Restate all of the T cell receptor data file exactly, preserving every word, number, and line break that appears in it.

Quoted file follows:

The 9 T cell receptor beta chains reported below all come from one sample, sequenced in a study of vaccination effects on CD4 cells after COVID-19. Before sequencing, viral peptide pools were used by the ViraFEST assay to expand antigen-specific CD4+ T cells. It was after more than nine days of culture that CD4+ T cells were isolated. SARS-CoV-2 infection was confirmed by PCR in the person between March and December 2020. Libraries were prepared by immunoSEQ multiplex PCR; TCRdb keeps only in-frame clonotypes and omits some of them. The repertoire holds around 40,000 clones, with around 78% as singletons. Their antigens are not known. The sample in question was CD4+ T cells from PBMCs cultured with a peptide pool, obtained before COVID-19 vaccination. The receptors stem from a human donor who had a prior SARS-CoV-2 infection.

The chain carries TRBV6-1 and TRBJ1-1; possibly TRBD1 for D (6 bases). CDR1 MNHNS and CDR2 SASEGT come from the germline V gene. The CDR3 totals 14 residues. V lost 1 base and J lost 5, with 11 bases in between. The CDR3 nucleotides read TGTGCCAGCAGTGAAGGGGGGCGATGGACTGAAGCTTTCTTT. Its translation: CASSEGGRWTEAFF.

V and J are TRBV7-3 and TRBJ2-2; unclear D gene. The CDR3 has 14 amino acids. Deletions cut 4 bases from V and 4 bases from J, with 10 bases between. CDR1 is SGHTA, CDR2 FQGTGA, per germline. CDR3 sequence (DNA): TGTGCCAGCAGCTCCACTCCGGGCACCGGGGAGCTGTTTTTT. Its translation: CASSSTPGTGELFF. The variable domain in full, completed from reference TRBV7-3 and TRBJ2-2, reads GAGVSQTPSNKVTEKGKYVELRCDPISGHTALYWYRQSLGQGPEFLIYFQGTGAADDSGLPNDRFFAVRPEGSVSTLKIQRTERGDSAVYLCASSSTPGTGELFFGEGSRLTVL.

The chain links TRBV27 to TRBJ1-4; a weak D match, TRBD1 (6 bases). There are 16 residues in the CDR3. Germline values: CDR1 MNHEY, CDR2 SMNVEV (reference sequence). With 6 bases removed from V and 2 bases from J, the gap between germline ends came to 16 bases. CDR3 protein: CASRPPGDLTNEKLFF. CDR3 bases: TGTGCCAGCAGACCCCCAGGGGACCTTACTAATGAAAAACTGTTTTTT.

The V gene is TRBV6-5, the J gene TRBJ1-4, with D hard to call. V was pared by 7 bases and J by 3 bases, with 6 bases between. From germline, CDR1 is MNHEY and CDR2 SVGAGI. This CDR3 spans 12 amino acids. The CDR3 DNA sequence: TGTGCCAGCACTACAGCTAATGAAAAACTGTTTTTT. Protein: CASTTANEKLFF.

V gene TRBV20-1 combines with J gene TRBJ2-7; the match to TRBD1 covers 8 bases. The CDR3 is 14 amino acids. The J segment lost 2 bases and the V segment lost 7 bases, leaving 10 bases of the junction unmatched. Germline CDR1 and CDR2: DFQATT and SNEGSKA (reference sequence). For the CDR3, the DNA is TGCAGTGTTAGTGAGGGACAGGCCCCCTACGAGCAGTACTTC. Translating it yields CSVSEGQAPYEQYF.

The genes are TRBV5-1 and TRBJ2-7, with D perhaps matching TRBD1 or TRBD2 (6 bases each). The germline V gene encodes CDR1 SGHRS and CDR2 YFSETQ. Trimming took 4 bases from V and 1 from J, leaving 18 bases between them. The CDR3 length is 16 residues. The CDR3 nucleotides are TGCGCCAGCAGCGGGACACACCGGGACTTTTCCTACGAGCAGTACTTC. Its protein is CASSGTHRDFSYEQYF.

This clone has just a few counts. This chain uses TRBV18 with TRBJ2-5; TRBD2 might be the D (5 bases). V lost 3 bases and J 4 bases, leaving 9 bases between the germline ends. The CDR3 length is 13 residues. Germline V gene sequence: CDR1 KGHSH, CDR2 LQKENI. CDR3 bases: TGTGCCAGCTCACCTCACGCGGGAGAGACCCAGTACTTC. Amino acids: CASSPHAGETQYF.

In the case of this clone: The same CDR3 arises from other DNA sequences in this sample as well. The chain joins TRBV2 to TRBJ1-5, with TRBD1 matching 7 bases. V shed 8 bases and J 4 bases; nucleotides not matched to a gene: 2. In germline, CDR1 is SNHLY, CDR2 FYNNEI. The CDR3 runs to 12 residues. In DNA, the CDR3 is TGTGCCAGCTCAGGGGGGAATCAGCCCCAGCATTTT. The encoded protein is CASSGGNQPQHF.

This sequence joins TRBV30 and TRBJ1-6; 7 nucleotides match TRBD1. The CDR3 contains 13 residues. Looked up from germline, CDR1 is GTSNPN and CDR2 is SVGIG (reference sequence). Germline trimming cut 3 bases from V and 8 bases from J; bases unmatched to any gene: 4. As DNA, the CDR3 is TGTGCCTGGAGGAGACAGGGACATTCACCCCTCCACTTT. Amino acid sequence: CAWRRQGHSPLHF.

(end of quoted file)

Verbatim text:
The 9 T cell receptor beta chains reported below all come from one sample, sequenced in a study of vaccination effects on CD4 cells after COVID-19. Before sequencing, viral peptide pools were used by the ViraFEST assay to expand antigen-specific CD4+ T cells. It was after more than nine days of culture that CD4+ T cells were isolated. SARS-CoV-2 infection was confirmed by PCR in the person between March and December 2020. Libraries were prepared by immunoSEQ multiplex PCR; TCRdb keeps only in-frame clonotypes and omits some of them. The repertoire holds around 40,000 clones, with around 78% as singletons. Their antigens are not known. The sample in question was CD4+ T cells from PBMCs cultured with a peptide pool, obtained before COVID-19 vaccination. The receptors stem from a human donor who had a prior SARS-CoV-2 infection.

The chain carries TRBV6-1 and TRBJ1-1; possibly TRBD1 for D (6 bases). CDR1 MNHNS and CDR2 SASEGT come from the germline V gene. The CDR3 totals 14 residues. V lost 1 base and J lost 5, with 11 bases in between. The CDR3 nucleotides read TGTGCCAGCAGTGAAGGGGGGCGATGGACTGAAGCTTTCTTT. Its translation: CASSEGGRWTEAFF.

V and J are TRBV7-3 and TRBJ2-2; unclear D gene. The CDR3 has 14 amino acids. Deletions cut 4 bases from V and 4 bases from J, with 10 bases between. CDR1 is SGHTA, CDR2 FQGTGA, per germline. CDR3 sequence (DNA): TGTGCCAGCAGCTCCACTCCGGGCACCGGGGAGCTGTTTTTT. Its translation: CASSSTPGTGELFF. The variable domain in full, completed from reference TRBV7-3 and TRBJ2-2, reads GAGVSQTPSNKVTEKGKYVELRCDPISGHTALYWYRQSLGQGPEFLIYFQGTGAADDSGLPNDRFFAVRPEGSVSTLKIQRTERGDSAVYLCASSSTPGTGELFFGEGSRLTVL.

The chain links TRBV27 to TRBJ1-4; a weak D match, TRBD1 (6 bases). There are 16 residues in the CDR3. Germline values: CDR1 MNHEY, CDR2 SMNVEV (reference sequence). With 6 bases removed from V and 2 bases from J, the gap between germline ends came to 16 bases. CDR3 protein: CASRPPGDLTNEKLFF. CDR3 bases: TGTGCCAGCAGACCCCCAGGGGACCTTACTAATGAAAAACTGTTTTTT.

The V gene is TRBV6-5, the J gene TRBJ1-4, with D hard to call. V was pared by 7 bases and J by 3 bases, with 6 bases between. From germline, CDR1 is MNHEY and CDR2 SVGAGI. This CDR3 spans 12 amino acids. The CDR3 DNA sequence: TGTGCCAGCACTACAGCTAATGAAAAACTGTTTTTT. Protein: CASTTANEKLFF.

V gene TRBV20-1 combines with J gene TRBJ2-7; the match to TRBD1 covers 8 bases. The CDR3 is 14 amino acids. The J segment lost 2 bases and the V segment lost 7 bases, leaving 10 bases of the junction unmatched. Germline CDR1 and CDR2: DFQATT and SNEGSKA (reference sequence). For the CDR3, the DNA is TGCAGTGTTAGTGAGGGACAGGCCCCCTACGAGCAGTACTTC. Translating it yields CSVSEGQAPYEQYF.

The genes are TRBV5-1 and TRBJ2-7, with D perhaps matching TRBD1 or TRBD2 (6 bases each). The germline V gene encodes CDR1 SGHRS and CDR2 YFSETQ. Trimming took 4 bases from V and 1 from J, leaving 18 bases between them. The CDR3 length is 16 residues. The CDR3 nucleotides are TGCGCCAGCAGCGGGACACACCGGGACTTTTCCTACGAGCAGTACTTC. Its protein is CASSGTHRDFSYEQYF.

This clone has just a few counts. This chain uses TRBV18 with TRBJ2-5; TRBD2 might be the D (5 bases). V lost 3 bases and J 4 bases, leaving 9 bases between the germline ends. The CDR3 length is 13 residues. Germline V gene sequence: CDR1 KGHSH, CDR2 LQKENI. CDR3 bases: TGTGCCAGCTCACCTCACGCGGGAGAGACCCAGTACTTC. Amino acids: CASSPHAGETQYF.

In the case of this clone: The same CDR3 arises from other DNA sequences in this sample as well. The chain joins TRBV2 to TRBJ1-5, with TRBD1 matching 7 bases. V shed 8 bases and J 4 bases; nucleotides not matched to a gene: 2. In germline, CDR1 is SNHLY, CDR2 FYNNEI. The CDR3 runs to 12 residues. In DNA, the CDR3 is TGTGCCAGCTCAGGGGGGAATCAGCCCCAGCATTTT. The encoded protein is CASSGGNQPQHF.

This sequence joins TRBV30 and TRBJ1-6; 7 nucleotides match TRBD1. The CDR3 contains 13 residues. Looked up from germline, CDR1 is GTSNPN and CDR2 is SVGIG (reference sequence). Germline trimming cut 3 bases from V and 8 bases from J; bases unmatched to any gene: 4. As DNA, the CDR3 is TGTGCCTGGAGGAGACAGGGACATTCACCCCTCCACTTT. Amino acid sequence: CAWRRQGHSPLHF.